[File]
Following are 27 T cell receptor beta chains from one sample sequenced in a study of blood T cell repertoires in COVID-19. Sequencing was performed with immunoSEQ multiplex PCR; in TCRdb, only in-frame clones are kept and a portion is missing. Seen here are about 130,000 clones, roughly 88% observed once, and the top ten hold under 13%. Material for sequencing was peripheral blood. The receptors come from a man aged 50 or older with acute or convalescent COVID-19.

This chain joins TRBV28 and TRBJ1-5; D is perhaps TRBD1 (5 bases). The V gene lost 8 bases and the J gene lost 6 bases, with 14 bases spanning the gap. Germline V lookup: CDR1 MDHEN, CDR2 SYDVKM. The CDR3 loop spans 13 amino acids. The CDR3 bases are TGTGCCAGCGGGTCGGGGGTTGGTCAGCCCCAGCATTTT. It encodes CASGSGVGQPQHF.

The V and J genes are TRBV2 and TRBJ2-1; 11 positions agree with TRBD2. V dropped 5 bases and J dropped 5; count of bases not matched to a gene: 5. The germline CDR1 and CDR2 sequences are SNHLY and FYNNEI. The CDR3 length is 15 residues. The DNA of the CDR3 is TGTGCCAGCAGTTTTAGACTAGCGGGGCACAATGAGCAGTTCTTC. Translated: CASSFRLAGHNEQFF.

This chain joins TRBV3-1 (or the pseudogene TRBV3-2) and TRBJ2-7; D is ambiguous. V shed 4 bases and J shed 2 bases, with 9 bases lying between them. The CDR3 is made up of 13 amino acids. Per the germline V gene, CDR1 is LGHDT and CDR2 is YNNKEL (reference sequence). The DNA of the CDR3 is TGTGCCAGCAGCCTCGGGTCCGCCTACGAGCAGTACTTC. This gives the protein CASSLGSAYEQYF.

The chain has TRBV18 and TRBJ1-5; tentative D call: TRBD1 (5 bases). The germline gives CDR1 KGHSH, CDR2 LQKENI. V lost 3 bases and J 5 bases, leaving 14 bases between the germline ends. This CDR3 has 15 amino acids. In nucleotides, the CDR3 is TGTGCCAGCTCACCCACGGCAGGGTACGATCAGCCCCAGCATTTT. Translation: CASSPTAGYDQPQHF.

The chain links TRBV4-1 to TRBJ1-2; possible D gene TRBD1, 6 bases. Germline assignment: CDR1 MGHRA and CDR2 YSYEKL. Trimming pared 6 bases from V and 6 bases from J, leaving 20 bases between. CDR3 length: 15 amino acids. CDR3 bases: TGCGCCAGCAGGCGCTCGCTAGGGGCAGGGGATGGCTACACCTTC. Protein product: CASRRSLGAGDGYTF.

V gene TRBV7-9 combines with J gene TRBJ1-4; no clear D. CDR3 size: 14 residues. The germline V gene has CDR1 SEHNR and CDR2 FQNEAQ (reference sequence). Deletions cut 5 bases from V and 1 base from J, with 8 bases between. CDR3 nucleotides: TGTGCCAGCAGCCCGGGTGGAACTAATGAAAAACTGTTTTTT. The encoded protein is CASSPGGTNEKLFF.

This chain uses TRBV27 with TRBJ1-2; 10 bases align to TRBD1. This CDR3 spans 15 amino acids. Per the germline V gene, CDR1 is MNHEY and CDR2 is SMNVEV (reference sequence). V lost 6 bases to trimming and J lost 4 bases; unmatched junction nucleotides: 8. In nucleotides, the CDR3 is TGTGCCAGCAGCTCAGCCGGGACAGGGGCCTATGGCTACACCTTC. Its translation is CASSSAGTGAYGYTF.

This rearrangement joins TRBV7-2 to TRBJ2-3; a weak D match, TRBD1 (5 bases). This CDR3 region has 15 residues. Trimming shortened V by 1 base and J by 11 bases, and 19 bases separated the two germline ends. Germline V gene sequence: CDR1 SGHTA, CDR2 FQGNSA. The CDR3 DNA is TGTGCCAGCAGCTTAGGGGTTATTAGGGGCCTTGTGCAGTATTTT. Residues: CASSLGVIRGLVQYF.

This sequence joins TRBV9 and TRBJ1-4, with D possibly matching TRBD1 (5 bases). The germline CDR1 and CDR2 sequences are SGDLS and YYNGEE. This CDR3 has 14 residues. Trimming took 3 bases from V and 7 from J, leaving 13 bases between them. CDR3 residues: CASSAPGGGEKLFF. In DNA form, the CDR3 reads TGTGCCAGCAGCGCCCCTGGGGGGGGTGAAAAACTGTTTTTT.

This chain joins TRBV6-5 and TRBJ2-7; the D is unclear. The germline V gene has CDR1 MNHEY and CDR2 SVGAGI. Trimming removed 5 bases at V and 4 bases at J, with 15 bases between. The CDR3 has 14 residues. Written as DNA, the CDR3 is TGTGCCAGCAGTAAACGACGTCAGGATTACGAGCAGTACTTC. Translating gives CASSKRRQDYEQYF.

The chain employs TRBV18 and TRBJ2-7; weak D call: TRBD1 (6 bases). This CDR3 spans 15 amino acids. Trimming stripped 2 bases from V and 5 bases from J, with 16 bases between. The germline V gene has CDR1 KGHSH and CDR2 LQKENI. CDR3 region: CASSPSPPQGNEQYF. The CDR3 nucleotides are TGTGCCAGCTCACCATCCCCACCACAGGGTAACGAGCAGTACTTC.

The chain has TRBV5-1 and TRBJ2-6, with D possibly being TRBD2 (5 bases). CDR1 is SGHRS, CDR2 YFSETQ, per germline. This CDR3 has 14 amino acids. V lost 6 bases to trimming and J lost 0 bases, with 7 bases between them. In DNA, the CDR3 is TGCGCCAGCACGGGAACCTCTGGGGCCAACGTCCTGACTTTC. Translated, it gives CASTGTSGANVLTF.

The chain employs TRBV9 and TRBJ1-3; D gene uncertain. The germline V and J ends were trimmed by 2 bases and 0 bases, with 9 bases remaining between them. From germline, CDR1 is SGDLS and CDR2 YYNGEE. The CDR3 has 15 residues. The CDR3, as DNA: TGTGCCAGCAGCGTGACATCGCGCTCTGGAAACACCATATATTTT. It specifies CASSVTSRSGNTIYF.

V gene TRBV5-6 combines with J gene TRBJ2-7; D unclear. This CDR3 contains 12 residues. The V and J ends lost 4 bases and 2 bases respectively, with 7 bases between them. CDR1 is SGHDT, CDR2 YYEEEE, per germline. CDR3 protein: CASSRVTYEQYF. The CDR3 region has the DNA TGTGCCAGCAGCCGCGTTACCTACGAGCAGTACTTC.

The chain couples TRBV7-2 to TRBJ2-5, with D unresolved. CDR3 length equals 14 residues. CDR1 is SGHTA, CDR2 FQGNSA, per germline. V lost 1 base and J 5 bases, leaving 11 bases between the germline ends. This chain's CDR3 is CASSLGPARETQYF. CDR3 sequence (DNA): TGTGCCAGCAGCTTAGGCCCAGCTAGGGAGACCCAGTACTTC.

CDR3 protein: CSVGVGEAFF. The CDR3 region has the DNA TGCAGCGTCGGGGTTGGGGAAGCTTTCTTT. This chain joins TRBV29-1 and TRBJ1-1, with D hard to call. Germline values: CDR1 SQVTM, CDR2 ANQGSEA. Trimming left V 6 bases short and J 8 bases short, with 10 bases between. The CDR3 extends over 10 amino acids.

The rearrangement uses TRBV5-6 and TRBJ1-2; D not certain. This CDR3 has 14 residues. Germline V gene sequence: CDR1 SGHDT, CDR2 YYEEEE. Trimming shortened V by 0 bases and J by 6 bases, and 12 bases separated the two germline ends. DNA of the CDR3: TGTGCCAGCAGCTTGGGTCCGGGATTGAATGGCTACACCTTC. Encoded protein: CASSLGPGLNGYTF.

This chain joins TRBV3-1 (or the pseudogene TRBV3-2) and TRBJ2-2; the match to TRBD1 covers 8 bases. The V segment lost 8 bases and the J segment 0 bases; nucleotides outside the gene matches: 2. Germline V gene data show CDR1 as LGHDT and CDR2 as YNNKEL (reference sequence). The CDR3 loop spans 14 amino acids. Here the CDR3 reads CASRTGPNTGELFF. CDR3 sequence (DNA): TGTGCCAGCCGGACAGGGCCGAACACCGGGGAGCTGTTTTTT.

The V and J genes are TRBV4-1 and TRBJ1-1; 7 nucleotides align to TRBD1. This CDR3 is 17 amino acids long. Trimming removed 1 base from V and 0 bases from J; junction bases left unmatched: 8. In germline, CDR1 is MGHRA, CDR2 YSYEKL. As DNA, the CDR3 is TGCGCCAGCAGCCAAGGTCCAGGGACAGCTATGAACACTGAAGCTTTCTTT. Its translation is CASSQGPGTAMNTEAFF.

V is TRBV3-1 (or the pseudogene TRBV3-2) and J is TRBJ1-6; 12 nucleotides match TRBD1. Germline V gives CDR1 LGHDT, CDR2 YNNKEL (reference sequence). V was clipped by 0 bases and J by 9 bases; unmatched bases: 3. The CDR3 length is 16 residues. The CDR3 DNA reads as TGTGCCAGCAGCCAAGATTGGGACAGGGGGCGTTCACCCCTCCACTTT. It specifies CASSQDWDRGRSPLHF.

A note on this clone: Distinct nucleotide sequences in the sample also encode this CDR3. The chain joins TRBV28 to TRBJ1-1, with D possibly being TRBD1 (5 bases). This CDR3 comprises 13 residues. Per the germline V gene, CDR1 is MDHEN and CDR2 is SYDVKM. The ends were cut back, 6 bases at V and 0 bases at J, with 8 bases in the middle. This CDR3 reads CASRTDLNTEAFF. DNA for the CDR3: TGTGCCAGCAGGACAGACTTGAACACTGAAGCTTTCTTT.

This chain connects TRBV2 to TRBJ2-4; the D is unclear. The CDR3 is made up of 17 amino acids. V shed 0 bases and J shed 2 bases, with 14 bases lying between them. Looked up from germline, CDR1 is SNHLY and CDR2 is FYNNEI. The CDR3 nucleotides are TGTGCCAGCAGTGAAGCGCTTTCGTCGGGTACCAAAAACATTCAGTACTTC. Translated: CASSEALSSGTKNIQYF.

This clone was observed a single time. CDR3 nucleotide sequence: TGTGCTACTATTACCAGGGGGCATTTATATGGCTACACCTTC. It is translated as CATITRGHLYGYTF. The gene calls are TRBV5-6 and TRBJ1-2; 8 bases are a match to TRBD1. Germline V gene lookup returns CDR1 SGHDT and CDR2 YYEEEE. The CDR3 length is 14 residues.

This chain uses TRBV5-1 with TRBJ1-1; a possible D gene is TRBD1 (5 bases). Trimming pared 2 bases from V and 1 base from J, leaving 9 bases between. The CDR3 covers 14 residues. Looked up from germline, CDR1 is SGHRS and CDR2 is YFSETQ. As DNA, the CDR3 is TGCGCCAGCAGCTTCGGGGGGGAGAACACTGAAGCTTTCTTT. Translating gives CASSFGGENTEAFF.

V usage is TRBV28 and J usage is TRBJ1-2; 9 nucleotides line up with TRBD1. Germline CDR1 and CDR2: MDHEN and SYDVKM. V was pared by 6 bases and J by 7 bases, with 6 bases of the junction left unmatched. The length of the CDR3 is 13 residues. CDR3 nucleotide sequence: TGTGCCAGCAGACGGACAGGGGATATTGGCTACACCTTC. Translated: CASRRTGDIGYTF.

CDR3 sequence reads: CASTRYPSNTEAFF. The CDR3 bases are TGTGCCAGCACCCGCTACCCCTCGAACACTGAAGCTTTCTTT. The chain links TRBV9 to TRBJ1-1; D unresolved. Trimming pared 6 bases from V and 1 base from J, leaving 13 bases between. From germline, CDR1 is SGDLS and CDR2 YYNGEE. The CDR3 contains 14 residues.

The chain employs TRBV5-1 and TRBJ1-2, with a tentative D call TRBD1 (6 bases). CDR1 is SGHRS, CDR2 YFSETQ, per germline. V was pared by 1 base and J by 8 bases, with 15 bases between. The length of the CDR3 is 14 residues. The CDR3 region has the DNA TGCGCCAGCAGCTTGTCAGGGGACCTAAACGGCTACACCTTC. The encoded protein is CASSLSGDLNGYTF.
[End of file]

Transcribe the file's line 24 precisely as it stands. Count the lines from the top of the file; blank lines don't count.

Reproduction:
This clone was observed a single time. CDR3 nucleotide sequence: TGTGCTACTATTACCAGGGGGCATTTATATGGCTACACCTTC. It is translated as CATITRGHLYGYTF. The gene calls are TRBV5-6 and TRBJ1-2; 8 bases are a match to TRBD1. Germline V gene lookup returns CDR1 SGHDT and CDR2 YYEEEE. The CDR3 length is 14 residues.